The Securities and Exchange Commission (SEC) is developing rules that would change the way financial companies can use artificial intelligence in robo-advisers, brokerage apps and other software.
SEC Chair Gary Gensler has asked the agency’s staff to develop and pitch to commissioners a set of regulations to reduce the potential for conflicts of interest in AI-driven financial applications, especially those designed to make it easier for consumers to handle their own investments without the help of human advisers.
“I think [AI’s] potential for transformation is every bit as big as the Internet, and maybe bigger in terms of predictive analytics,” Gensler said during the AI Policy Forum Summit webcast sponsored by Massachusetts Institute of Technology Sept 28 to focus on the use of AI in financial-services applications.
“This is an emerging risk,” Gensler said. “On a highway, you don’t want the other driver to crash. In finance you have situations in which one person wants to win and someone else loses. So you have a different game theory embedded in capital markets.”
The SEC did address that risk in 2017 by offering guidance on the use of robo-advisers.
In September 2021, five months after Gensler took over as SEC chair, the SEC also put out a formal request for comment asking the financial services industry for feedback on how to approach regulation of robo-advisers, gamified brokerage apps and other “digital engagement practices.”
Gensler said that feedback will form the basis for proposals he asked the SEC staff to develop.
“We [already] see it in the core of the capital markets; many large asset managers are now using predictive data analytics,” Gensler said.
The huge volumes of data considered routine for highly regulated financial-services firms forced most to adopt AI/ML applications faster and more aggressively than most other industries, according to Jo Ann Barefoot, CEO of the Alliance for Innovation Regulation and author of a May report from the Brookings Institution on regulation and use of AI/ML in financial firms.
Software based on AI/machine-learning techniques power increasingly sophisticated market analyses and customer-behavior models that allow robo-advisers to make recommendations based on the risk/return criteria of individual consumers.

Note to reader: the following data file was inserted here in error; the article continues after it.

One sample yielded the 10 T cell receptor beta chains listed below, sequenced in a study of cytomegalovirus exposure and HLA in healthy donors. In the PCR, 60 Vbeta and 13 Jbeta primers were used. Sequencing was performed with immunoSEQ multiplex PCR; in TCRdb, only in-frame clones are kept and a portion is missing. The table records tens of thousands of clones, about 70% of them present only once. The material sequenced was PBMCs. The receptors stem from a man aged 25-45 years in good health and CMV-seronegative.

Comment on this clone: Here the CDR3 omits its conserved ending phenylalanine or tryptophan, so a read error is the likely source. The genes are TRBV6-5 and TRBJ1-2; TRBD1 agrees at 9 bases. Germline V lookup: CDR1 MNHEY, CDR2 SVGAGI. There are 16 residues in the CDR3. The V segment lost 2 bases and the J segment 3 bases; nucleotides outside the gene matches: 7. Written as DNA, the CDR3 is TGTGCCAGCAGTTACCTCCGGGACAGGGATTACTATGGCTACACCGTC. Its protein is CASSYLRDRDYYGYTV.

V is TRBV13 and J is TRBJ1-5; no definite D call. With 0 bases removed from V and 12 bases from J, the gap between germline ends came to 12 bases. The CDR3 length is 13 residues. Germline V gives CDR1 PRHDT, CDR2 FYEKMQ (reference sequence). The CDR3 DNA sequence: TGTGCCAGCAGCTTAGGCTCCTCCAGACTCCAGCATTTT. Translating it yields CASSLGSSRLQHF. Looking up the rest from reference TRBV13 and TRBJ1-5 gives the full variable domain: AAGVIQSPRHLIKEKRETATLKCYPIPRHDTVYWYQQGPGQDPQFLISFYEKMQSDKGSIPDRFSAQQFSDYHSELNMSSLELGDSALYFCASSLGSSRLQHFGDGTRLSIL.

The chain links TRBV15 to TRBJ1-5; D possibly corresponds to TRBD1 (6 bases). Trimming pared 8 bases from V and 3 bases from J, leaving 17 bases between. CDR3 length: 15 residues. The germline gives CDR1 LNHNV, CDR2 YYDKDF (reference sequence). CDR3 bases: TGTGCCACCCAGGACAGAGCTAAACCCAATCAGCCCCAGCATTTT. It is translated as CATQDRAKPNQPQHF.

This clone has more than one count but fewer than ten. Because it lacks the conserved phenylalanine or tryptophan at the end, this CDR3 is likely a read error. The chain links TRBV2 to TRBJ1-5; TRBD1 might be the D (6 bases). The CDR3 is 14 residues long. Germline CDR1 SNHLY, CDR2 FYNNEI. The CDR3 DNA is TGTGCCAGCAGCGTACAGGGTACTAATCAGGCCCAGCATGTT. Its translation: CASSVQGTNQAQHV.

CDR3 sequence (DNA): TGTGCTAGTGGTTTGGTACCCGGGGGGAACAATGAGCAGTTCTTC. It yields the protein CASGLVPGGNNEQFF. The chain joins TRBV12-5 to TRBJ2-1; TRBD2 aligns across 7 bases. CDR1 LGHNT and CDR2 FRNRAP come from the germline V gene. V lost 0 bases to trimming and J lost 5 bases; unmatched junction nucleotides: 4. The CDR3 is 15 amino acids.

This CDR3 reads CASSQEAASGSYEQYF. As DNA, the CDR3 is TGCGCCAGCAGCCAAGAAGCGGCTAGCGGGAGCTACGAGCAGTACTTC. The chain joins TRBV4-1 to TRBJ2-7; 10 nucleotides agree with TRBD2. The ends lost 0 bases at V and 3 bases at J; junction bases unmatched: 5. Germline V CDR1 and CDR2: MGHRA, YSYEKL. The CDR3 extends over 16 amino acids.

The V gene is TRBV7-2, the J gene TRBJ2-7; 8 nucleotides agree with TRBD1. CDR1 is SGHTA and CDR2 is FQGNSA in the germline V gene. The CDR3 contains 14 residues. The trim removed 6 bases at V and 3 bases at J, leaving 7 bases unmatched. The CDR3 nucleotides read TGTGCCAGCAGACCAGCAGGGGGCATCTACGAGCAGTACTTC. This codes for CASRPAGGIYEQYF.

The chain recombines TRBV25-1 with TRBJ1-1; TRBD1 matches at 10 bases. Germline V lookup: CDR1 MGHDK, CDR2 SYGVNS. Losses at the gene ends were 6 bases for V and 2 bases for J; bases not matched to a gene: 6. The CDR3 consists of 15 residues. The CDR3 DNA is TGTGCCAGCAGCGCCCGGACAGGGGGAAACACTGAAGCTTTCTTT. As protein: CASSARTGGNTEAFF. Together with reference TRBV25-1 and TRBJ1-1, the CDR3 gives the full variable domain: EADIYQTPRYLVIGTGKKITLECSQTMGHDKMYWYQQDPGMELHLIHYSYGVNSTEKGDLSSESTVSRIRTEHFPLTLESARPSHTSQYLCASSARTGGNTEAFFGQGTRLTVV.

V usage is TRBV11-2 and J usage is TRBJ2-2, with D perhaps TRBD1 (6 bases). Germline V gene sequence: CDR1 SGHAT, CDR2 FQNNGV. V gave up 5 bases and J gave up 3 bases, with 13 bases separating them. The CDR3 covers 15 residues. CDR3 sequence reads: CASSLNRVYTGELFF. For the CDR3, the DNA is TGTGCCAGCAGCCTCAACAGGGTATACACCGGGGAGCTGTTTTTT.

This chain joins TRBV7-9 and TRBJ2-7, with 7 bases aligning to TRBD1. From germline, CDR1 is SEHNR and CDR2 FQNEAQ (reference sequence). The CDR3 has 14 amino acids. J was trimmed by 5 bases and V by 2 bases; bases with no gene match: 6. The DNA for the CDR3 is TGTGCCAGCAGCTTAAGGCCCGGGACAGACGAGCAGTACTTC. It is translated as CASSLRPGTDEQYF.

They also drive much of the machinery of financial services. AI-driven natural-language processing powers voice response systems, allows automated claims processing of credit and insurance, automates fraud-detection and anti-money laundering systems and does the grunt work of document scanning and data management.
There are problems, however, Barefoot writes.
The most obvious target for regulation is the potential for conflicts of interest that prioritize the profits of a broker or adviser rather than the best interest of consumers, Gensler said.
There are also serious issues with the privacy and security of AI/ML apps that concentrate too large a volume of sensitive information, often with too little security, Barefoot wrote.
More seriously, the data underlying those applications can preserve or even magnify systemic biases found in the large datasets on which some are based, Barefoot wrote.
Identifying problems – even obvious problems probably caused by minor bugs, can also be a problem because the data models on which AI/ML applications are based are, famously, so opaque it can be difficult for even the programmer to figure out why an application made a particular decision.
That opacity is one reason self-driving cars designed to avoid obstacles will sometimes appear to be trying to crash into them on purpose.
Regulations would have to protect the stability of the system by requiring clarity from even advanced analytics, but would also have to apply the same policies and regulations to advanced technology that have been applied to lesser computers and human beings for decades, especially when the decisions affect individuals directly, Gensler said.
“We have issues of what I would call ‘explainability,’” Gensler said. “We’ve embedded these ideas in laws for 50 years. When you deny someone credit you have to explain why they’ve been denied credit. That’s a really important thing.”
Explainability is difficult, but comes in more than one flavor, depending on the complexity of the decisions being made, according to economist Kevin Hassett, a Hoover Institution economist who has been chairman of the White House Council of Economic Advisors since 2017.
It may always be impossible to explain the logic path of an AI model doing the kind of sophisticated predictive market analysis Gensler described, Hassett said during a panel discussion on the use of AI in the financial services that followed Gensler’s appearance.
Specific decisions about a specific person – whether to grant a loan or recommend a specific investment, for example, involve a small-enough number of variables that it shouldn’t be too difficult, in most cases, to explain them well enough to explain the result to the client and satisfy regulatory requirements, Hassett said.
A much bigger risk is the potential that AI/ML models would extend or even magnify patterns of economic or social imbalance they find in economic data, as some have done in the past. The ability to rely on decisions of those models depends on having some way to identify and correct for those biases, especially if the process they use to reach decisions is relatively opaque, he said.
Without knowing how robo-advisers and high-powered predictive analytics make market projections or other decisions on which other systems depend, would put the stability of the whole system at risk, Gensler said.